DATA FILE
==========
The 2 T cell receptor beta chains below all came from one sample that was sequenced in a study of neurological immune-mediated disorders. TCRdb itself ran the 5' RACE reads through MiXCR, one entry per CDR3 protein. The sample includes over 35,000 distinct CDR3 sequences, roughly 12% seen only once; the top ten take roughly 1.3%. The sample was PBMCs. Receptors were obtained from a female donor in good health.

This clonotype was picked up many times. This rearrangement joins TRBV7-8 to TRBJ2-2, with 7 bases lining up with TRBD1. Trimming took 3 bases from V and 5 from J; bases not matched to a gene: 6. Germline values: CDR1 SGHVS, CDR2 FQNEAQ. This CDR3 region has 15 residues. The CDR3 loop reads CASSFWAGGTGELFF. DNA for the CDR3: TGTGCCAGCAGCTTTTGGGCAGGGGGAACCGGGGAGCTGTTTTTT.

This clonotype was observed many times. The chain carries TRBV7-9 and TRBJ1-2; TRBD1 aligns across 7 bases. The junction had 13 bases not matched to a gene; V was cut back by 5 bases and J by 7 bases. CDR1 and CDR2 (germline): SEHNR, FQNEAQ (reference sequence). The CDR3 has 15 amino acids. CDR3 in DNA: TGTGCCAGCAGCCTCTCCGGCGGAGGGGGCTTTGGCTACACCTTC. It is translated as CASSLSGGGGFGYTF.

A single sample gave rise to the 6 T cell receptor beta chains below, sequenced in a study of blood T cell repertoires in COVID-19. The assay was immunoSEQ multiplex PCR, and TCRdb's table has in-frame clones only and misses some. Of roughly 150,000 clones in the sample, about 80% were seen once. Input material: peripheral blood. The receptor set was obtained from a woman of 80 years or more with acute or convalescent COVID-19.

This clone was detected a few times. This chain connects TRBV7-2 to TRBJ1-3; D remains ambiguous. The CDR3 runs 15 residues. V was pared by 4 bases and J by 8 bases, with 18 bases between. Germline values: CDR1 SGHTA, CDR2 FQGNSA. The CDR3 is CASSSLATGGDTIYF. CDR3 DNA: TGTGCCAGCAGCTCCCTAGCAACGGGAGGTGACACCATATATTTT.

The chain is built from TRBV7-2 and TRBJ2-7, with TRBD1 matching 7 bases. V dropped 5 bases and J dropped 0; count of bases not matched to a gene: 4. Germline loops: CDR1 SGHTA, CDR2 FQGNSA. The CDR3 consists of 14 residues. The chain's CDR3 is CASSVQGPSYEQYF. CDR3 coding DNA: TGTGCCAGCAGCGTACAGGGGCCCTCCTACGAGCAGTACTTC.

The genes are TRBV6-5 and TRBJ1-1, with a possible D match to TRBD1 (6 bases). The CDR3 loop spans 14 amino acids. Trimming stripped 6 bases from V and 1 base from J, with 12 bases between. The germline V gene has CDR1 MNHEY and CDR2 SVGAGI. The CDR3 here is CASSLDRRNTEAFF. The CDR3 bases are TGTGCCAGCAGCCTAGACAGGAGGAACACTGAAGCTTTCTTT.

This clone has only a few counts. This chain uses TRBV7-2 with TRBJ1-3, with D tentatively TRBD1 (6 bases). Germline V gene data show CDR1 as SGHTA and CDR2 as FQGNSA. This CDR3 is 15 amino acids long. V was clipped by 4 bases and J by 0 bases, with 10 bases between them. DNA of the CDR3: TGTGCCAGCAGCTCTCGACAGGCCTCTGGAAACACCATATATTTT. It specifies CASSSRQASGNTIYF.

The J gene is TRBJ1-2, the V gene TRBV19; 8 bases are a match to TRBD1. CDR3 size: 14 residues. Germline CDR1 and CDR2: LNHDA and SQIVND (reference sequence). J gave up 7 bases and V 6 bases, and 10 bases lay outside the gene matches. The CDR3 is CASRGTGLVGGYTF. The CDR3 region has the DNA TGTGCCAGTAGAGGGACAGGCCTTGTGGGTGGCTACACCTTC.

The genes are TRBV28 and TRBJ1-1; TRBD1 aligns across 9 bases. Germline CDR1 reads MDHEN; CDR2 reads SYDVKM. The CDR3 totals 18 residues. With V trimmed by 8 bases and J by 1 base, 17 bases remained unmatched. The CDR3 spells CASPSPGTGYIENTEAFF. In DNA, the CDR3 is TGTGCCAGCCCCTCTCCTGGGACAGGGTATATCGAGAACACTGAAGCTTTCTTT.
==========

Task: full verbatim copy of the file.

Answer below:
The 2 T cell receptor beta chains below all came from one sample that was sequenced in a study of neurological immune-mediated disorders. TCRdb itself ran the 5' RACE reads through MiXCR, one entry per CDR3 protein. The sample includes over 35,000 distinct CDR3 sequences, roughly 12% seen only once; the top ten take roughly 1.3%. The sample was PBMCs. Receptors were obtained from a female donor in good health.

This clonotype was picked up many times. This rearrangement joins TRBV7-8 to TRBJ2-2, with 7 bases lining up with TRBD1. Trimming took 3 bases from V and 5 from J; bases not matched to a gene: 6. Germline values: CDR1 SGHVS, CDR2 FQNEAQ. This CDR3 region has 15 residues. The CDR3 loop reads CASSFWAGGTGELFF. DNA for the CDR3: TGTGCCAGCAGCTTTTGGGCAGGGGGAACCGGGGAGCTGTTTTTT.

This clonotype was observed many times. The chain carries TRBV7-9 and TRBJ1-2; TRBD1 aligns across 7 bases. The junction had 13 bases not matched to a gene; V was cut back by 5 bases and J by 7 bases. CDR1 and CDR2 (germline): SEHNR, FQNEAQ (reference sequence). The CDR3 has 15 amino acids. CDR3 in DNA: TGTGCCAGCAGCCTCTCCGGCGGAGGGGGCTTTGGCTACACCTTC. It is translated as CASSLSGGGGFGYTF.

A single sample gave rise to the 6 T cell receptor beta chains below, sequenced in a study of blood T cell repertoires in COVID-19. The assay was immunoSEQ multiplex PCR, and TCRdb's table has in-frame clones only and misses some. Of roughly 150,000 clones in the sample, about 80% were seen once. Input material: peripheral blood. The receptor set was obtained from a woman of 80 years or more with acute or convalescent COVID-19.

This clone was detected a few times. This chain connects TRBV7-2 to TRBJ1-3; D remains ambiguous. The CDR3 runs 15 residues. V was pared by 4 bases and J by 8 bases, with 18 bases between. Germline values: CDR1 SGHTA, CDR2 FQGNSA. The CDR3 is CASSSLATGGDTIYF. CDR3 DNA: TGTGCCAGCAGCTCCCTAGCAACGGGAGGTGACACCATATATTTT.

The chain is built from TRBV7-2 and TRBJ2-7, with TRBD1 matching 7 bases. V dropped 5 bases and J dropped 0; count of bases not matched to a gene: 4. Germline loops: CDR1 SGHTA, CDR2 FQGNSA. The CDR3 consists of 14 residues. The chain's CDR3 is CASSVQGPSYEQYF. CDR3 coding DNA: TGTGCCAGCAGCGTACAGGGGCCCTCCTACGAGCAGTACTTC.

The genes are TRBV6-5 and TRBJ1-1, with a possible D match to TRBD1 (6 bases). The CDR3 loop spans 14 amino acids. Trimming stripped 6 bases from V and 1 base from J, with 12 bases between. The germline V gene has CDR1 MNHEY and CDR2 SVGAGI. The CDR3 here is CASSLDRRNTEAFF. The CDR3 bases are TGTGCCAGCAGCCTAGACAGGAGGAACACTGAAGCTTTCTTT.

This clone has only a few counts. This chain uses TRBV7-2 with TRBJ1-3, with D tentatively TRBD1 (6 bases). Germline V gene data show CDR1 as SGHTA and CDR2 as FQGNSA. This CDR3 is 15 amino acids long. V was clipped by 4 bases and J by 0 bases, with 10 bases between them. DNA of the CDR3: TGTGCCAGCAGCTCTCGACAGGCCTCTGGAAACACCATATATTTT. It specifies CASSSRQASGNTIYF.

The J gene is TRBJ1-2, the V gene TRBV19; 8 bases are a match to TRBD1. CDR3 size: 14 residues. Germline CDR1 and CDR2: LNHDA and SQIVND (reference sequence). J gave up 7 bases and V 6 bases, and 10 bases lay outside the gene matches. The CDR3 is CASRGTGLVGGYTF. The CDR3 region has the DNA TGTGCCAGTAGAGGGACAGGCCTTGTGGGTGGCTACACCTTC.

The genes are TRBV28 and TRBJ1-1; TRBD1 aligns across 9 bases. Germline CDR1 reads MDHEN; CDR2 reads SYDVKM. The CDR3 totals 18 residues. With V trimmed by 8 bases and J by 1 base, 17 bases remained unmatched. The CDR3 spells CASPSPGTGYIENTEAFF. In DNA, the CDR3 is TGTGCCAGCCCCTCTCCTGGGACAGGGTATATCGAGAACACTGAAGCTTTCTTT.